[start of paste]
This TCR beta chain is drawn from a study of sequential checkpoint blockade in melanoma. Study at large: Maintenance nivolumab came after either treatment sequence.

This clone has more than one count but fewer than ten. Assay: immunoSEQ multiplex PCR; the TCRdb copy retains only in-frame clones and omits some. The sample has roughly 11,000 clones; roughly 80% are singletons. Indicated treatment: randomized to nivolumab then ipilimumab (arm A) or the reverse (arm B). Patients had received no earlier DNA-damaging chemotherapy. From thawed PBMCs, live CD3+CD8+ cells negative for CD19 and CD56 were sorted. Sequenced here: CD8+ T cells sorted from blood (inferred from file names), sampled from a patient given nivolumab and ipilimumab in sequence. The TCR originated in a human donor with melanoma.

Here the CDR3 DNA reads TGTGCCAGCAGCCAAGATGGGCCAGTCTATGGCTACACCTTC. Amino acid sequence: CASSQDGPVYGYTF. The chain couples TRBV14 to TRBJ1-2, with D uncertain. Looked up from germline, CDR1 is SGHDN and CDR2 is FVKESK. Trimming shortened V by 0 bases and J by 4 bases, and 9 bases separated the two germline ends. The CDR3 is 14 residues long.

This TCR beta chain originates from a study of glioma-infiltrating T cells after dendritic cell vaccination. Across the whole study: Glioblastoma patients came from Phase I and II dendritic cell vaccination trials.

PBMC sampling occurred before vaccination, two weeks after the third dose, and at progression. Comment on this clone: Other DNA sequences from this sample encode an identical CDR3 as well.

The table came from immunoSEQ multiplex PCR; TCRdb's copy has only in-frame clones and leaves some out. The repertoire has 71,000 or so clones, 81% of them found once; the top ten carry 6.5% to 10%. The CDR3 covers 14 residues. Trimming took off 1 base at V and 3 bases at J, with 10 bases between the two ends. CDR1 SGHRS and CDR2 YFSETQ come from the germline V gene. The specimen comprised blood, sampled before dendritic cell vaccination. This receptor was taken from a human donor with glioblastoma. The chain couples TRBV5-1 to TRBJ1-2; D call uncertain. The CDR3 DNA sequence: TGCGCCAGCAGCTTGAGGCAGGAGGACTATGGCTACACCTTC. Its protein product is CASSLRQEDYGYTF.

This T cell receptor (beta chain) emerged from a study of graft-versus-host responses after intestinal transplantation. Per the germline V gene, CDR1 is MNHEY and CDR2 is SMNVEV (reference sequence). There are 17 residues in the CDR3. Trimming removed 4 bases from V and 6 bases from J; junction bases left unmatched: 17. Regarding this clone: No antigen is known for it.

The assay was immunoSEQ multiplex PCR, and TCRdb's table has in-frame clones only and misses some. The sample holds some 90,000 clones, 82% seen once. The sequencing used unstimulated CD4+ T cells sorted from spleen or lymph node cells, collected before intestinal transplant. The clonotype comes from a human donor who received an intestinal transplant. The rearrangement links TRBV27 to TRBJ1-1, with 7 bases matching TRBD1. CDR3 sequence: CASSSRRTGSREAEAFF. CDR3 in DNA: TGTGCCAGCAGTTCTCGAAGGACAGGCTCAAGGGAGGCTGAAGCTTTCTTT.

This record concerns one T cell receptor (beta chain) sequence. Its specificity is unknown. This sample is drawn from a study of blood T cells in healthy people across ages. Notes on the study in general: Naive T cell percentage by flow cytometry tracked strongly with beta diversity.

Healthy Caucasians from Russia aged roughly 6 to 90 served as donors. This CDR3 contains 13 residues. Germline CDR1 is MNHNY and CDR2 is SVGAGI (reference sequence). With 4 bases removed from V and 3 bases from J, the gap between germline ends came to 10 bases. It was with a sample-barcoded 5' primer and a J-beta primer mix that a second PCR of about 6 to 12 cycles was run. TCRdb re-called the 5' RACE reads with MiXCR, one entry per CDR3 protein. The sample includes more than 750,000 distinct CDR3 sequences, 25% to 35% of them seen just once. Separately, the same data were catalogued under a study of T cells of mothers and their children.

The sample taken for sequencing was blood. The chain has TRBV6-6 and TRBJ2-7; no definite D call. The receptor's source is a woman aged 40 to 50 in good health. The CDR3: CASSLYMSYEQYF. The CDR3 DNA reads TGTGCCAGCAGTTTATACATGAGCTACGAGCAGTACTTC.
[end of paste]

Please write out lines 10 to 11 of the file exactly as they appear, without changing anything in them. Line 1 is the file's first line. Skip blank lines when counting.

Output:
Healthy Caucasians from Russia aged roughly 6 to 90 served as donors. This CDR3 contains 13 residues. Germline CDR1 is MNHNY and CDR2 is SVGAGI (reference sequence). With 4 bases removed from V and 3 bases from J, the gap between germline ends came to 10 bases. It was with a sample-barcoded 5' primer and a J-beta primer mix that a second PCR of about 6 to 12 cycles was run. TCRdb re-called the 5' RACE reads with MiXCR, one entry per CDR3 protein. The sample includes more than 750,000 distinct CDR3 sequences, 25% to 35% of them seen just once. Separately, the same data were catalogued under a study of T cells of mothers and their children.

The sample taken for sequencing was blood. The chain has TRBV6-6 and TRBJ2-7; no definite D call. The receptor's source is a woman aged 40 to 50 in good health. The CDR3: CASSLYMSYEQYF. The CDR3 DNA reads TGTGCCAGCAGTTTATACATGAGCTACGAGCAGTACTTC.